On this day, many are excited about their new lives and prospects, while others are disappointed that their lives have not yet become what they envisioned.
Sometimes, the disappointment is only about timing. Wait for it.
At other times, it is about nourishing our own growth.
Nothing flowers without nourishment, yet we often prevent our own flowering by…
- refusing to sit in the light (to feed our spirit)
- moving so fast through the motions of living (that our roots can’t go deep into the rich soil of our gifts and calling)
- running from, and complaining about, the rain (refusing, instead of seeking, discipline, insight, and instruction)
- blaming others for our bad luck (instead of owning the roots of our problems)
Today, I will patiently tend my own mysterious growth.
I wanted unlimited access to prosperity
And became old and mean
Thinking the difficult search wasn’t fair
Cheated of what I thought
Should be easy
Tired and near blind
I stumbled upon the secret door
Opened only after cursing the other keys
And lifting reverently a solitary one
To be activated by the heavens
There it was. Success only after I wanted
Above all other possible rewards
Depth, insight and understanding.
Now, all worlds
Belong to me
I wrote this because I’m just beginning to understand the mystery; all of this crazy, unpredictable life is about our growth. Nothing else.
Pain becomes worth it.
Hardship becomes worth it.
Loss becomes worth it.
Only after an unconditional surrender to this mystery.
Sometimes when I wake in the morning
It feels as if there is no spark
I wander around in the darkness
Looking for meaning
Stumbling over obstacles to joy
Why am I even here?
Then, if I sit
Long enough to notice it
Waiting for kindling
I remember that others are looking for it too
And it leaps to attention
And laps up despair
A new client of mine was very uncomfortable with her new management responsibility, getting Migraine headaches every time she had to tell her one direct report what to do.
I asked her, “So, why did your boss want you to manage anyway?”
“Because I’m competent…and sensitive to people.”
“Wow!” I responded. “Do you realize how few bosses have those qualities, and how badly that combination of qualities is needed in the workplace? If you have both, you must lead. The world needs you.”
Today she is a C-level executive in a major global company.
What qualities of yours need to be multiplied for the benefit of others?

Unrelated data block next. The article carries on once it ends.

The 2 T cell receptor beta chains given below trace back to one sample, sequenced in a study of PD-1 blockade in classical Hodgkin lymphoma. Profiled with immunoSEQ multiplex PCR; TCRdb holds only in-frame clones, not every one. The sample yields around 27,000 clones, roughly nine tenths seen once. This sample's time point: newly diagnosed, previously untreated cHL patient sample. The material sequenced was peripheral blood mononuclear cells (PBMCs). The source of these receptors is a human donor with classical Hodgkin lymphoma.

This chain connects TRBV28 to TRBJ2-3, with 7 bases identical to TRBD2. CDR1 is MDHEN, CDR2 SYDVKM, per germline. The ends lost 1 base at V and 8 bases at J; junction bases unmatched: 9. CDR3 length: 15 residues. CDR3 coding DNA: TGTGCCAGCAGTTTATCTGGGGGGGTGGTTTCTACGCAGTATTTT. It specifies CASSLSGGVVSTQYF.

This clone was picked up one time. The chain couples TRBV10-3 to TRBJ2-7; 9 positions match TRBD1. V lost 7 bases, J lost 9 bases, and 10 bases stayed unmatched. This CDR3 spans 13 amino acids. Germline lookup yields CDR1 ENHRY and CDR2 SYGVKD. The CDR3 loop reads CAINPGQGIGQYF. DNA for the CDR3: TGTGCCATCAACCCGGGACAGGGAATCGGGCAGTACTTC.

(Original Post 2014)
Pardon me, have you seen my sense of destiny?
I seemed to have lost it along the way somewhere
Yet, I’ve looked up and down and it isn’t here anywhere
I can’t even remember when or where I had it last
Or any other clue that links the future to my past
I must have lived so long without it that, I’m ashamed to say,
I hardly even noticed it was gone today
Until I read that book
The book that meddled, unauthorized, with my head
Forcing me, irreverently, to unearth the sacred dead
And bow humbly to destiny’s gravitational force
At the unyielding wall of its Holy Source
(I wrote this after Neil Gaiman’s The Ocean at the End of the Lane awakened me to the marvel of everyday life and everyday people.)
Originally posted June, 2017
My heroes are this cool.
They live with certainty and power and let the moments, good or bad, flow over them instead of control them.
The only way I can achieve this level of equilibrium is to:
- Expect the unexpected and plan for bumps in the road
- See, appreciate, love the gifts of this very moment
- Don’t take delays or aborted plans personally
- Believe I am equal to every obstacle (Bring it on!)
- Remember everything is temporary
- Honor all living things as I honor myself
- Rely on a benevolent Universe for help and support
Looking at the deep scar on my knee I was reminded that I had never thanked my mother for all the time and money she spent on hospitals, doctors, dentists, and medications for me.
What else had I taken for granted?
Clothes and beds and food and school.
Family, teachers, and kind strangers.
Electricity, clean water, transportation, and gravity.
I’ll have to make up for this oversight.
This very moment.
For the living and the dead.
Don’t believe everything you think.
Even if you have been thinking it for a long time.
Especially if you have been thinking it for a long time.
Ever run into a brick wall trying to reason with someone? So frickin’ frustrating!
Ever notice that sometimes you are the brick wall? Especially when someone dares to have a contrary opinion to yours?
It’s taken a while, but I am learning to say, “Tell me more about that,” or “That’s interesting” before I start my reBUTtle.
Consequently, I have found out I am wrong more often than I thought; improving, only because I was willing to peek over the brick wall and discover an overestimation of my own infallibility.
(Original post Nov 2015)
Here’s the safe route:
Always assume people are no less or no more…
…than you are.
Because we all have broken hearts, or have had, or will have, it is safe to deal with everyone cautiously and with the confidence that stems from awareness and deep authenticity.
Delia Owen’s book, Where the Crawdads Sing is a “judge-not” practicum for these critical skills, reminding that appearance, status, decorum, or possessions can never tell the whole story about anyone.
Said no one.
Yet, learning to welcome criticism is a fast-track to happiness.
To avoid anxiety, indigestion, depression, frustration, fits of anger, revenge, and sleepless nights, learn to be friends with criticism. Because…
- regardless of how right or good we are, others will always misunderstand, disagree, and (inadvertently or purposely) taunt
- criticism is ubiquitous; an international pastime
- criticism reveals gaps in our knowledge
- accepting criticism takes humility and one can’t get enough of that
Self-acceptance conquers the pain of criticism.